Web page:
Vasilij Kandinskij, Il cavaliere (San Giorgio) (1914-1915; olio su cartoncino, 61 x 91 cm; Mosca, Galleria Tret’jakov)
Vasily Kandinsky, The Knight (St. George) (1914-1915; oil on cardboard, 61 x 91 cm; Moscow, Tretyakov Gallery)

Vasilij Kandinskij, Composition 8 (Komposition 8) (1923; olio su tela, 140,3 × 200,7 cm, New York, Solomon R. Guggenheim Museum)
Vasily Kandinsky, Composition 8 (Komposition 8) (1923; oil on canvas, 140.3 × 200.7 cm; New York, Solomon R. Guggenheim Museum)

Vasilij Kandinskij, Giallo-Rosso-Blu (1925; olio su tela, 128 x 201,5 cm; Parigi, Centre Pompidou)
Vasily Kandinsky, Yellow-Red-Blue (1925; oil on canvas, 128 × 201.5 cm; Paris, Centre Pompidou)

Art and key works

The experience of the Balue Reiter arouses in Kandinsky interest in a pure originality, a primitive art, linked to the simple spontaneity of the childlike world (“Every art,” Kandinsky writes in The Yellow Sound published in an issue of the almanac The Blue Rider, “has its own language, that is, its own particular and exclusive medium. Every art is therefore something concluded. Every art has a life of its own. It is a realm of its own.”) The First Abstract Watercolor recalls, visually speaking, the playful dimension of children, because the primal instinct is itself spontaneous and pure. However, Kandinsky’s departure from figuration is progressive. The First Abstract Watercolor is a turning point for art history, starting with the technique, since the use of watercolor had always been considered secondary to tempera or oil painting, but also to preparatory sketching. What intrigued Kandinsky were the possibilities the technique offered: consisting of substances diluted then in water, it offered the possibility for artists to achieve transparencies, enhance luminosity, through muted colors. The Russian painter would continue to make works far from figuration until the end of his existence. Kandinsky’s main influences lie in his gaze toward the Symbolists, but also of the works of Vincent van Gogh, Paul Gauguin, and are mindful also of the dramatic decomposition of German Expressionism. But if in the eyes of us contemporaries his art is appreciated, on the contrary the critics of the time attacked Kandinsky often even viciously. There were two positions taken toward him: one of appreciation and admiration for the innovative scope of his art, the other of contestation and contempt. The artist repeatedly accused of making cold works without logical meaning by his contemporaries; if the death blow came from the Nazi regime, consecrating his art (and that of many other great artists) as degenerate, he never stopped painting, continuing to convey the ideals of a non-figurative simplicity.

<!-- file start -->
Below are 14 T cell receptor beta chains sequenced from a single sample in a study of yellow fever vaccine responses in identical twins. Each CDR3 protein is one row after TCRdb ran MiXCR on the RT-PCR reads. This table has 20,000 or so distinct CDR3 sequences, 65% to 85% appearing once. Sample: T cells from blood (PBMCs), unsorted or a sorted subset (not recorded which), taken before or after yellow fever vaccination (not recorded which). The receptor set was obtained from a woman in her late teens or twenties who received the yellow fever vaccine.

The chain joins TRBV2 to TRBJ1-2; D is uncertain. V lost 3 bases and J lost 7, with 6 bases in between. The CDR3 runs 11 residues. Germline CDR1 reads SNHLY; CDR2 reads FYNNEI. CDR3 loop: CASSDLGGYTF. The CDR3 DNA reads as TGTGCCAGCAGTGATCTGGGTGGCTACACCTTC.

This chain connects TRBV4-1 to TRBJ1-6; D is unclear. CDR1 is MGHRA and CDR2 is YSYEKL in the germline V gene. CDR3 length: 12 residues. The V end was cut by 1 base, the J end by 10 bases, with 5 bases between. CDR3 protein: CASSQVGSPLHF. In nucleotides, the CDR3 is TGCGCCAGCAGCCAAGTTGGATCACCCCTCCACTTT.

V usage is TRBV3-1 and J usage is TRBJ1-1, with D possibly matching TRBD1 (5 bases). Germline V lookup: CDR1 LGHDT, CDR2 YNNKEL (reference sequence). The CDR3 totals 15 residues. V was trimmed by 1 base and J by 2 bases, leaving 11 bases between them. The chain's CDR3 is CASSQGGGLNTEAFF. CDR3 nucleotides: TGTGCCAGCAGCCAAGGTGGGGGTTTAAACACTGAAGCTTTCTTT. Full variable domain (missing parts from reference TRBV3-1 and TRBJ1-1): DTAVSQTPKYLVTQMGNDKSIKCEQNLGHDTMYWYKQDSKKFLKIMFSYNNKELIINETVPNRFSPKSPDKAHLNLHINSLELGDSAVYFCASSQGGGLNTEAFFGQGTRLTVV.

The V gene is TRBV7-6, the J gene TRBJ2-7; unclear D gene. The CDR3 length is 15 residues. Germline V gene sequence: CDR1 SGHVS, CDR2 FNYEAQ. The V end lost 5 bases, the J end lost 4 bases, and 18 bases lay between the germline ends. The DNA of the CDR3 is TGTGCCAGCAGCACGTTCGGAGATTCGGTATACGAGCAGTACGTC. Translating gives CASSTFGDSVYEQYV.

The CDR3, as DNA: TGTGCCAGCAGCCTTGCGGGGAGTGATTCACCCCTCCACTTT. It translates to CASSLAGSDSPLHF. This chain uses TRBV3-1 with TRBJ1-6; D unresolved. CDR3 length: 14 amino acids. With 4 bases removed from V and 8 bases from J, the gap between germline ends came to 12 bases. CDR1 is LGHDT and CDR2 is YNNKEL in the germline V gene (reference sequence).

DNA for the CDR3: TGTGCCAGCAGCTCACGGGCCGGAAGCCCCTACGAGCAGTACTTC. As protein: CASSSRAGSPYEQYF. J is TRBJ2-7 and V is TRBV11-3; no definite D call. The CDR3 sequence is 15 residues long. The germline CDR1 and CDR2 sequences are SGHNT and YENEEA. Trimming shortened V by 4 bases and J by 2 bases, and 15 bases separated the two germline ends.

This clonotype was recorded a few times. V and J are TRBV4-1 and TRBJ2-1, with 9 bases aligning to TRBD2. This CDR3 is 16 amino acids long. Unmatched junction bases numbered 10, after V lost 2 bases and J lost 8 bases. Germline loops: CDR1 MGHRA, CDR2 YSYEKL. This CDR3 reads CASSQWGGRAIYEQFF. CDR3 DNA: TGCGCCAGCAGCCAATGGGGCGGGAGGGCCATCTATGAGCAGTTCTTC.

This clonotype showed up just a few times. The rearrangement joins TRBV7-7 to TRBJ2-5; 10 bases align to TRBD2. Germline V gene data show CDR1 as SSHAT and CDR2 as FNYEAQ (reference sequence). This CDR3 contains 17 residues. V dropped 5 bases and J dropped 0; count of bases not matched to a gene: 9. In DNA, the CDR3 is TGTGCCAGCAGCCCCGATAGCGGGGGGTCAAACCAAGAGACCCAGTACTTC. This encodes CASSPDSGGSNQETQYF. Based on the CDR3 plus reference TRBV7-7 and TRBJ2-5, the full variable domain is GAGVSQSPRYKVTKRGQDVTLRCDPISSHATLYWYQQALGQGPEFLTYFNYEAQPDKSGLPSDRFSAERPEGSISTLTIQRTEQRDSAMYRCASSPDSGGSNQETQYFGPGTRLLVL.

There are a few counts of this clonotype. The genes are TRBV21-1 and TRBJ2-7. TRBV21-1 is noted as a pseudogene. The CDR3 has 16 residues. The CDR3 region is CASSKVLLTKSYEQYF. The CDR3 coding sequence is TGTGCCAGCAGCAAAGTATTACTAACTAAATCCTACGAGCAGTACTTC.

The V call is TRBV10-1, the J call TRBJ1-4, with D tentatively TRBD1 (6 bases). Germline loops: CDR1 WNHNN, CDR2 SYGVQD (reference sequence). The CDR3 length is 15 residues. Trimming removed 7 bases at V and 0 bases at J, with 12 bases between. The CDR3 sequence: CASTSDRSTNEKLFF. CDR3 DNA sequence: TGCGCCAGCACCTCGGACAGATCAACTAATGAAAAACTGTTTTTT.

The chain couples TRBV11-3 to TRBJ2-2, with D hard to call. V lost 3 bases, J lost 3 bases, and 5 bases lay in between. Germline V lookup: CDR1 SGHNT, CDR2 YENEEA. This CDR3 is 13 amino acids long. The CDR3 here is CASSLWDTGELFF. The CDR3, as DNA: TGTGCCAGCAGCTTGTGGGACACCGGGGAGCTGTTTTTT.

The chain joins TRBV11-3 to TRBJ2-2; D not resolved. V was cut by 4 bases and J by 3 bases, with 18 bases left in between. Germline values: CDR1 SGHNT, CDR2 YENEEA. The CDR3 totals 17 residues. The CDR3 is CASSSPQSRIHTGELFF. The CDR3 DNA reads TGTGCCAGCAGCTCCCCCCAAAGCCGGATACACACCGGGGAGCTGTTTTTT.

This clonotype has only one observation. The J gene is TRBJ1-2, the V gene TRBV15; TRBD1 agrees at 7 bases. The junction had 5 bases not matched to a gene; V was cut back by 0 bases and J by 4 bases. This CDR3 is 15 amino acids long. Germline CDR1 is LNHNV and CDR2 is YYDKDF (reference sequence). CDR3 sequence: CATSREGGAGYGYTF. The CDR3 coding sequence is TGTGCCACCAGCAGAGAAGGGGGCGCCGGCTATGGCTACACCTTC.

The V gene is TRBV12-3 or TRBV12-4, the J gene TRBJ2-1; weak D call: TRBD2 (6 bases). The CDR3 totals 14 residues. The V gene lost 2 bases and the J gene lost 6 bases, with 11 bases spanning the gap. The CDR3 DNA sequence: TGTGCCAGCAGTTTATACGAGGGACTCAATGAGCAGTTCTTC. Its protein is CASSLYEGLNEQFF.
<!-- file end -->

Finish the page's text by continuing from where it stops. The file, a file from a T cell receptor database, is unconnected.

Kandinsky also allowed himself to be influenced by sources outside the world of the visual arts, starting with music. During his lifetime, in fact, he maintained correspondence relations with the composer Arnold Schoenberg, a fundamental testimony to reconstruct the salient moments in the evolution of the artist’s thought. The painter had been playing the cello since childhood, not surprisingly integrating the musician’s discoveries about dissonance into his conception of art. The two established a friendship, which was interrupted with the outbreak of war. The musical influence was so important that it can be put on the same level of importance as those derived from the visual arts. Kandinsky’s project was to give rise to evocative art, capable of moving away from the observation of reality and settling on the plane of states of mind, where analogies between musical notes and colors are fundamental (for the Russian artist, colors, as well as notes, correspond to states of mind): “Problems great and small in painting,” Kandinsky writes in his seminal book The Spiritual in Art, “will depend on interiority. The path we take, and which is our greatest fortune, will lead us to rely no longer on exteriority, but on its opposite: inner necessity.”

Vasilij Kandinskij, Primo acquerello astratto (1910; Acquarello, matita e inchiostro di china su carta, 49,6 x 61,8 cm; Parigi, Centre Pompidou)